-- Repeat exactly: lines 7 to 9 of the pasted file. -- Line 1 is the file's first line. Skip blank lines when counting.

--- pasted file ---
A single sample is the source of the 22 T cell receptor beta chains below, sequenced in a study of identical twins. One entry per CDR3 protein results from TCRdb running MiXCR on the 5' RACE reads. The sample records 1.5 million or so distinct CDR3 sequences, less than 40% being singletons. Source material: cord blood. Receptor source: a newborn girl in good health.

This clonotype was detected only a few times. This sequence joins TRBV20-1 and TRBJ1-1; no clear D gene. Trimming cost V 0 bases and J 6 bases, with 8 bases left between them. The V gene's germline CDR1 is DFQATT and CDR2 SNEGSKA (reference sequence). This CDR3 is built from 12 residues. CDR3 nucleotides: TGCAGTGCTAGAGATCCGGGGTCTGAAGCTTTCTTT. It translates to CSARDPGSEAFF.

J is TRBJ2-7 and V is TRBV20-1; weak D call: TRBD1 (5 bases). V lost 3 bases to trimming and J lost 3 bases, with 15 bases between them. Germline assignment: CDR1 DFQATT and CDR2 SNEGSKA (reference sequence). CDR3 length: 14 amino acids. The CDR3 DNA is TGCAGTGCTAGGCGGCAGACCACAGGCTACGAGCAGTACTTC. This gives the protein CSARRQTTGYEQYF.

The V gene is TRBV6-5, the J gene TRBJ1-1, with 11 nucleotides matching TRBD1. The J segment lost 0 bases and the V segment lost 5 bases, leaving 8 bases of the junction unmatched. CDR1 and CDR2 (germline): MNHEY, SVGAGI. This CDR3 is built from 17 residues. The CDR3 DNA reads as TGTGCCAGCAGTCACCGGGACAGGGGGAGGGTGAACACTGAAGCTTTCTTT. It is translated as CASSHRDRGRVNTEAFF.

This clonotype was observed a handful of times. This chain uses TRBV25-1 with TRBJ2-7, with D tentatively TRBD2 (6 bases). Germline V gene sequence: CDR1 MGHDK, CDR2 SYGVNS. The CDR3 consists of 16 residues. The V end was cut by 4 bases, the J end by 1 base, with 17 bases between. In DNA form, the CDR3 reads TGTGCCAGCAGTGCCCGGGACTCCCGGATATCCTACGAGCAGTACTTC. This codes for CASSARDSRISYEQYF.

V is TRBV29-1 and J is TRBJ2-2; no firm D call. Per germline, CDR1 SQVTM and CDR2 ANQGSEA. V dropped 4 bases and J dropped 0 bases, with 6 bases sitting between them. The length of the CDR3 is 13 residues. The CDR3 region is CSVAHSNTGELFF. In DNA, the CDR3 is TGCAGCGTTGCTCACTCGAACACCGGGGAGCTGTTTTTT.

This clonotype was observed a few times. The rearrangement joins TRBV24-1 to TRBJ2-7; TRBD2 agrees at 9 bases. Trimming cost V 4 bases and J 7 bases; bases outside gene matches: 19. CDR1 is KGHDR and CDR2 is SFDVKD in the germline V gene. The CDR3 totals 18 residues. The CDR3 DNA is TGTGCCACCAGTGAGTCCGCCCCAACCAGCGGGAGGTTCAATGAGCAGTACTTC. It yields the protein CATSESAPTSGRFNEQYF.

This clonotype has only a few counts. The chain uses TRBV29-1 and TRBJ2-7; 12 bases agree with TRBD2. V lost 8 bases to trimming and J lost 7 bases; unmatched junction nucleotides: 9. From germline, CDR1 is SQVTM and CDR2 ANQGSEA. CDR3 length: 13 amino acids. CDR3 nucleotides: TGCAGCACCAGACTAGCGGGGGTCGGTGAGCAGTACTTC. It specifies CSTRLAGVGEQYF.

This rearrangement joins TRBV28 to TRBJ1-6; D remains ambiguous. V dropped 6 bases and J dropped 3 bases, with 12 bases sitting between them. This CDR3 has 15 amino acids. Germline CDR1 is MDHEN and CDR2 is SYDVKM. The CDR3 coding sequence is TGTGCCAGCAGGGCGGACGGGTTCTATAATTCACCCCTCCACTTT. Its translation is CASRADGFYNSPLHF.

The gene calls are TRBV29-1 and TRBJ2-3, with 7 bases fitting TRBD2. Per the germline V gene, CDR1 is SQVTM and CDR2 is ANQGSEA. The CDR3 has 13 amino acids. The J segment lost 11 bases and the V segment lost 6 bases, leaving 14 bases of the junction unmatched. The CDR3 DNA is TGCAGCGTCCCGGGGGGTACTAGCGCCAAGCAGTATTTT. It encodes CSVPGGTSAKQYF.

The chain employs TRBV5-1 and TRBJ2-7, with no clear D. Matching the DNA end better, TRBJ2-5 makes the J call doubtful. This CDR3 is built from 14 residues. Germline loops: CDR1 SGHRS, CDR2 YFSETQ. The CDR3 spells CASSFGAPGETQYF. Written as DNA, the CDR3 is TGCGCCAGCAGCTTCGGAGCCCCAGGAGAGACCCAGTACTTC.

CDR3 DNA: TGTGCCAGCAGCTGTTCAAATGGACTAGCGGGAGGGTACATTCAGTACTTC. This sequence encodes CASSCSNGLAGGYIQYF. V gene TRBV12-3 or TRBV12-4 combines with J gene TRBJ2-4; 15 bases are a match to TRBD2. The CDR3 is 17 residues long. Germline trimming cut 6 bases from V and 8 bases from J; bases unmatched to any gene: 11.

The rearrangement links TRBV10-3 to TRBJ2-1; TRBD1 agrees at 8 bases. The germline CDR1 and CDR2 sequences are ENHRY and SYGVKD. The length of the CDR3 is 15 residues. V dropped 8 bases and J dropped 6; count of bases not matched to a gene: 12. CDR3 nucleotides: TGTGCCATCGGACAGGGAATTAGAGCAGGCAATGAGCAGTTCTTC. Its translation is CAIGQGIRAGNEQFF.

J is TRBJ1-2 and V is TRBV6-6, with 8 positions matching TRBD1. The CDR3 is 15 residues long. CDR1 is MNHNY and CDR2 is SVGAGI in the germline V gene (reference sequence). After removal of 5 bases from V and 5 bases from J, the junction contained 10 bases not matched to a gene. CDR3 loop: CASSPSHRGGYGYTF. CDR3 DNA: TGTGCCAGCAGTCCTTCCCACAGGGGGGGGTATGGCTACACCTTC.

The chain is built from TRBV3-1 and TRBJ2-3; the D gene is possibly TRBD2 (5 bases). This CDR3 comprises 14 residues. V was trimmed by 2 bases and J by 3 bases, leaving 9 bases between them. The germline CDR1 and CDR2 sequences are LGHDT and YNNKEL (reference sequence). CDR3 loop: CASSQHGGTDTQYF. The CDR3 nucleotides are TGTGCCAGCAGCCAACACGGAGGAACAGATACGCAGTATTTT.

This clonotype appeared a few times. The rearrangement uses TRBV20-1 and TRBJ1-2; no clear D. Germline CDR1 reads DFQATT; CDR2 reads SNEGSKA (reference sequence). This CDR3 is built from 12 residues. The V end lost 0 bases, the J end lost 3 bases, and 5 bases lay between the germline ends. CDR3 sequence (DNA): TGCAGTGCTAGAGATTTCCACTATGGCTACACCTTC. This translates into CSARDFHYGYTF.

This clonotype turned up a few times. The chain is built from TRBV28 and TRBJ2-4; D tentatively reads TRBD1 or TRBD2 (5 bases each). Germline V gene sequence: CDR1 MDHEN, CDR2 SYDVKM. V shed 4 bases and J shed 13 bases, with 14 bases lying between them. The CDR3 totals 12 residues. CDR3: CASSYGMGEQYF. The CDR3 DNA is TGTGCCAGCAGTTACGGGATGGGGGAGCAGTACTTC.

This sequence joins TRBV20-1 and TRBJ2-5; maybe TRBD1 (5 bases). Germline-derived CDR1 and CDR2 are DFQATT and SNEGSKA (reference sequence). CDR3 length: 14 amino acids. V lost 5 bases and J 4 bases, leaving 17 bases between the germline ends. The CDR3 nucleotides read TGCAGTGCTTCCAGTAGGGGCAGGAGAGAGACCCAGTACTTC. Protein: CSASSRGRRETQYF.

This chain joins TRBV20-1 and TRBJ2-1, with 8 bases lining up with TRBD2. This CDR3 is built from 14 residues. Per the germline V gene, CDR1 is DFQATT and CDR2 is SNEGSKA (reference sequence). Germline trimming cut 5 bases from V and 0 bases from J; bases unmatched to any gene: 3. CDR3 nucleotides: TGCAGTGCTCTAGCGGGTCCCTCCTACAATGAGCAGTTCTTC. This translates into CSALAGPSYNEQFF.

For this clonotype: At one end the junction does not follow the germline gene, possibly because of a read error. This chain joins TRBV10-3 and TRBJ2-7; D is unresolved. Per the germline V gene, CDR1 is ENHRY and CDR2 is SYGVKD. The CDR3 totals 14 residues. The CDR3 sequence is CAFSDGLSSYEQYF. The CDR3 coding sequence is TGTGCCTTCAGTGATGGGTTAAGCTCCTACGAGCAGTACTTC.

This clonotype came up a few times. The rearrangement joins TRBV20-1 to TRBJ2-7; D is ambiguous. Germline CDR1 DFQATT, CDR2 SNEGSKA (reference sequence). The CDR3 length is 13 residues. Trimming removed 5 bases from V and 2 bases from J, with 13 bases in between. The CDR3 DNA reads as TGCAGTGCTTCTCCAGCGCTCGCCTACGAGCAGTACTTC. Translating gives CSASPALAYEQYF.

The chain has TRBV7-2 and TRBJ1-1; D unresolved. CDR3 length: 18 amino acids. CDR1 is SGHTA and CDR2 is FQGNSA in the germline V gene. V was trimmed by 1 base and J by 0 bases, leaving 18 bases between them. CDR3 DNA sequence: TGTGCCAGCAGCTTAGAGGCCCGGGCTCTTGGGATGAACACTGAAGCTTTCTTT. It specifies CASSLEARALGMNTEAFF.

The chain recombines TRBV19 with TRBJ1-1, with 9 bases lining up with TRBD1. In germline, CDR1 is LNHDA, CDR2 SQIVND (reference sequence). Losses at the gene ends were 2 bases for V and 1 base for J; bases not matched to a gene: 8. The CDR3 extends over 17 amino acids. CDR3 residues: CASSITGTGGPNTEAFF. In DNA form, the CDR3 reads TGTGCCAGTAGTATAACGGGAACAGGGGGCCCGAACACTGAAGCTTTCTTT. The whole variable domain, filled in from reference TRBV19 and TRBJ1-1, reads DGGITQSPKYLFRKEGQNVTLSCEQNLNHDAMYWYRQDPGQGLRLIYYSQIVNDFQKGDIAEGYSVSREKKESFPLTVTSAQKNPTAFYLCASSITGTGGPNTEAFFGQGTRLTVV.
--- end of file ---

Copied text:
This clonotype was observed a few times. The rearrangement joins TRBV24-1 to TRBJ2-7; TRBD2 agrees at 9 bases. Trimming cost V 4 bases and J 7 bases; bases outside gene matches: 19. CDR1 is KGHDR and CDR2 is SFDVKD in the germline V gene. The CDR3 totals 18 residues. The CDR3 DNA is TGTGCCACCAGTGAGTCCGCCCCAACCAGCGGGAGGTTCAATGAGCAGTACTTC. It yields the protein CATSESAPTSGRFNEQYF.

This clonotype has only a few counts. The chain uses TRBV29-1 and TRBJ2-7; 12 bases agree with TRBD2. V lost 8 bases to trimming and J lost 7 bases; unmatched junction nucleotides: 9. From germline, CDR1 is SQVTM and CDR2 ANQGSEA. CDR3 length: 13 amino acids. CDR3 nucleotides: TGCAGCACCAGACTAGCGGGGGTCGGTGAGCAGTACTTC. It specifies CSTRLAGVGEQYF.

This rearrangement joins TRBV28 to TRBJ1-6; D remains ambiguous. V dropped 6 bases and J dropped 3 bases, with 12 bases sitting between them. This CDR3 has 15 amino acids. Germline CDR1 is MDHEN and CDR2 is SYDVKM. The CDR3 coding sequence is TGTGCCAGCAGGGCGGACGGGTTCTATAATTCACCCCTCCACTTT. Its translation is CASRADGFYNSPLHF.